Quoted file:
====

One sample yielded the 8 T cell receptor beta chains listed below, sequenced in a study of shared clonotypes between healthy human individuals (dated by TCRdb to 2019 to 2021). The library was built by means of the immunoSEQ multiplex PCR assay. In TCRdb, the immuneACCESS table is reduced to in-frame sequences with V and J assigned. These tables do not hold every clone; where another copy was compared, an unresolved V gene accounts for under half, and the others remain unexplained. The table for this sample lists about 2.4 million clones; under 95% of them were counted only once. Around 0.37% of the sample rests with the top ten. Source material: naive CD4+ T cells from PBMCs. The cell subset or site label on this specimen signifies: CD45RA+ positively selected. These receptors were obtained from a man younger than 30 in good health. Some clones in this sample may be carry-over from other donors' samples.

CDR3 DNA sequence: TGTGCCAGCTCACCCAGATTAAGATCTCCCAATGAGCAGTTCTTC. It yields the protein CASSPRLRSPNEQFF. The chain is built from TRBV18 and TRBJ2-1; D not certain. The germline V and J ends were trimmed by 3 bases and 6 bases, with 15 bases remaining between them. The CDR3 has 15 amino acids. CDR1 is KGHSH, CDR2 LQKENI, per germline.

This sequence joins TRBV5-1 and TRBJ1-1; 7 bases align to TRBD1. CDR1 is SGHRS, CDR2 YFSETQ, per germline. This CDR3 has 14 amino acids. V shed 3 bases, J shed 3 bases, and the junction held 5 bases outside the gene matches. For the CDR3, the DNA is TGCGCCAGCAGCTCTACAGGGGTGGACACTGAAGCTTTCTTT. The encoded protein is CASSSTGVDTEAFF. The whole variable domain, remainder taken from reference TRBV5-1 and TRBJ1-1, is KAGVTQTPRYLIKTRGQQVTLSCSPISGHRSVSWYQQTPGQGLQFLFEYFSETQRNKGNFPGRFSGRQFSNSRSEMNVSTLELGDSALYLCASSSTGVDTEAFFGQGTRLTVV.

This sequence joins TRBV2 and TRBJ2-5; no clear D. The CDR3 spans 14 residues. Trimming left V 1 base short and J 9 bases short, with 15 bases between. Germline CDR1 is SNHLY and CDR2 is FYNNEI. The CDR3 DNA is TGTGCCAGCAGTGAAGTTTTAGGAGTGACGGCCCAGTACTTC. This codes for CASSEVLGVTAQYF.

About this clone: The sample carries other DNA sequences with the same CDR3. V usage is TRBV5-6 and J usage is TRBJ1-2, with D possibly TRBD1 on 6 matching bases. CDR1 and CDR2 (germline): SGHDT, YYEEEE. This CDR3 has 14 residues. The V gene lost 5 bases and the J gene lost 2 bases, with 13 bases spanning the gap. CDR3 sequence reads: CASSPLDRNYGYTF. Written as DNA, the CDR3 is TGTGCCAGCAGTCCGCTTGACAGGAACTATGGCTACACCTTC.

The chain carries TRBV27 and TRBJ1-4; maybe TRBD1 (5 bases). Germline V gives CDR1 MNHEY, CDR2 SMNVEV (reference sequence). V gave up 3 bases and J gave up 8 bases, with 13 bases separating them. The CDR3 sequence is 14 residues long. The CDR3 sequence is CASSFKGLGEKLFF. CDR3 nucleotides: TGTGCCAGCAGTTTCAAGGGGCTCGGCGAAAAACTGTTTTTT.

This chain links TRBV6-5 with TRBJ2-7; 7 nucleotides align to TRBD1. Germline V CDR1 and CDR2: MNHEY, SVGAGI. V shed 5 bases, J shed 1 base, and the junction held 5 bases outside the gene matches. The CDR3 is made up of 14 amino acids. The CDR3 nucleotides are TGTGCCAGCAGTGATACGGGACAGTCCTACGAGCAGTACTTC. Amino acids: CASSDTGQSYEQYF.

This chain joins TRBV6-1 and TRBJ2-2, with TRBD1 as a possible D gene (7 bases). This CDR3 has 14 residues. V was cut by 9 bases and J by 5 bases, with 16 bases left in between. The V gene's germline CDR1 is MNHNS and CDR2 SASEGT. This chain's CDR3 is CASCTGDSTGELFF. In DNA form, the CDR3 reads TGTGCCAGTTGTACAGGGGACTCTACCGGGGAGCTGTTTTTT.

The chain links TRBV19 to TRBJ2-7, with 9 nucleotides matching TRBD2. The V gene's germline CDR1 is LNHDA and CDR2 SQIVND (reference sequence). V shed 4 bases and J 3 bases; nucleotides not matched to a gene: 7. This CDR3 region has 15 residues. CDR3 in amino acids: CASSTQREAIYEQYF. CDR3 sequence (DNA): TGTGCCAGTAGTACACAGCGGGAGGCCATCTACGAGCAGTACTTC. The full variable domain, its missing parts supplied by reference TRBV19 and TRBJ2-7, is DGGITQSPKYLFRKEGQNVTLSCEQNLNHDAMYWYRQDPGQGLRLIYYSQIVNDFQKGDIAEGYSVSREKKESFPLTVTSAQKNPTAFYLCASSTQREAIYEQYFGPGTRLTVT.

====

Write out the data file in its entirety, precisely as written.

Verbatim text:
One sample yielded the 8 T cell receptor beta chains listed below, sequenced in a study of shared clonotypes between healthy human individuals (dated by TCRdb to 2019 to 2021). The library was built by means of the immunoSEQ multiplex PCR assay. In TCRdb, the immuneACCESS table is reduced to in-frame sequences with V and J assigned. These tables do not hold every clone; where another copy was compared, an unresolved V gene accounts for under half, and the others remain unexplained. The table for this sample lists about 2.4 million clones; under 95% of them were counted only once. Around 0.37% of the sample rests with the top ten. Source material: naive CD4+ T cells from PBMCs. The cell subset or site label on this specimen signifies: CD45RA+ positively selected. These receptors were obtained from a man younger than 30 in good health. Some clones in this sample may be carry-over from other donors' samples.

CDR3 DNA sequence: TGTGCCAGCTCACCCAGATTAAGATCTCCCAATGAGCAGTTCTTC. It yields the protein CASSPRLRSPNEQFF. The chain is built from TRBV18 and TRBJ2-1; D not certain. The germline V and J ends were trimmed by 3 bases and 6 bases, with 15 bases remaining between them. The CDR3 has 15 amino acids. CDR1 is KGHSH, CDR2 LQKENI, per germline.

This sequence joins TRBV5-1 and TRBJ1-1; 7 bases align to TRBD1. CDR1 is SGHRS, CDR2 YFSETQ, per germline. This CDR3 has 14 amino acids. V shed 3 bases, J shed 3 bases, and the junction held 5 bases outside the gene matches. For the CDR3, the DNA is TGCGCCAGCAGCTCTACAGGGGTGGACACTGAAGCTTTCTTT. The encoded protein is CASSSTGVDTEAFF. The whole variable domain, remainder taken from reference TRBV5-1 and TRBJ1-1, is KAGVTQTPRYLIKTRGQQVTLSCSPISGHRSVSWYQQTPGQGLQFLFEYFSETQRNKGNFPGRFSGRQFSNSRSEMNVSTLELGDSALYLCASSSTGVDTEAFFGQGTRLTVV.

This sequence joins TRBV2 and TRBJ2-5; no clear D. The CDR3 spans 14 residues. Trimming left V 1 base short and J 9 bases short, with 15 bases between. Germline CDR1 is SNHLY and CDR2 is FYNNEI. The CDR3 DNA is TGTGCCAGCAGTGAAGTTTTAGGAGTGACGGCCCAGTACTTC. This codes for CASSEVLGVTAQYF.

About this clone: The sample carries other DNA sequences with the same CDR3. V usage is TRBV5-6 and J usage is TRBJ1-2, with D possibly TRBD1 on 6 matching bases. CDR1 and CDR2 (germline): SGHDT, YYEEEE. This CDR3 has 14 residues. The V gene lost 5 bases and the J gene lost 2 bases, with 13 bases spanning the gap. CDR3 sequence reads: CASSPLDRNYGYTF. Written as DNA, the CDR3 is TGTGCCAGCAGTCCGCTTGACAGGAACTATGGCTACACCTTC.

The chain carries TRBV27 and TRBJ1-4; maybe TRBD1 (5 bases). Germline V gives CDR1 MNHEY, CDR2 SMNVEV (reference sequence). V gave up 3 bases and J gave up 8 bases, with 13 bases separating them. The CDR3 sequence is 14 residues long. The CDR3 sequence is CASSFKGLGEKLFF. CDR3 nucleotides: TGTGCCAGCAGTTTCAAGGGGCTCGGCGAAAAACTGTTTTTT.

This chain links TRBV6-5 with TRBJ2-7; 7 nucleotides align to TRBD1. Germline V CDR1 and CDR2: MNHEY, SVGAGI. V shed 5 bases, J shed 1 base, and the junction held 5 bases outside the gene matches. The CDR3 is made up of 14 amino acids. The CDR3 nucleotides are TGTGCCAGCAGTGATACGGGACAGTCCTACGAGCAGTACTTC. Amino acids: CASSDTGQSYEQYF.

This chain joins TRBV6-1 and TRBJ2-2, with TRBD1 as a possible D gene (7 bases). This CDR3 has 14 residues. V was cut by 9 bases and J by 5 bases, with 16 bases left in between. The V gene's germline CDR1 is MNHNS and CDR2 SASEGT. This chain's CDR3 is CASCTGDSTGELFF. In DNA form, the CDR3 reads TGTGCCAGTTGTACAGGGGACTCTACCGGGGAGCTGTTTTTT.

The chain links TRBV19 to TRBJ2-7, with 9 nucleotides matching TRBD2. The V gene's germline CDR1 is LNHDA and CDR2 SQIVND (reference sequence). V shed 4 bases and J 3 bases; nucleotides not matched to a gene: 7. This CDR3 region has 15 residues. CDR3 in amino acids: CASSTQREAIYEQYF. CDR3 sequence (DNA): TGTGCCAGTAGTACACAGCGGGAGGCCATCTACGAGCAGTACTTC. The full variable domain, its missing parts supplied by reference TRBV19 and TRBJ2-7, is DGGITQSPKYLFRKEGQNVTLSCEQNLNHDAMYWYRQDPGQGLRLIYYSQIVNDFQKGDIAEGYSVSREKKESFPLTVTSAQKNPTAFYLCASSTQREAIYEQYFGPGTRLTVT.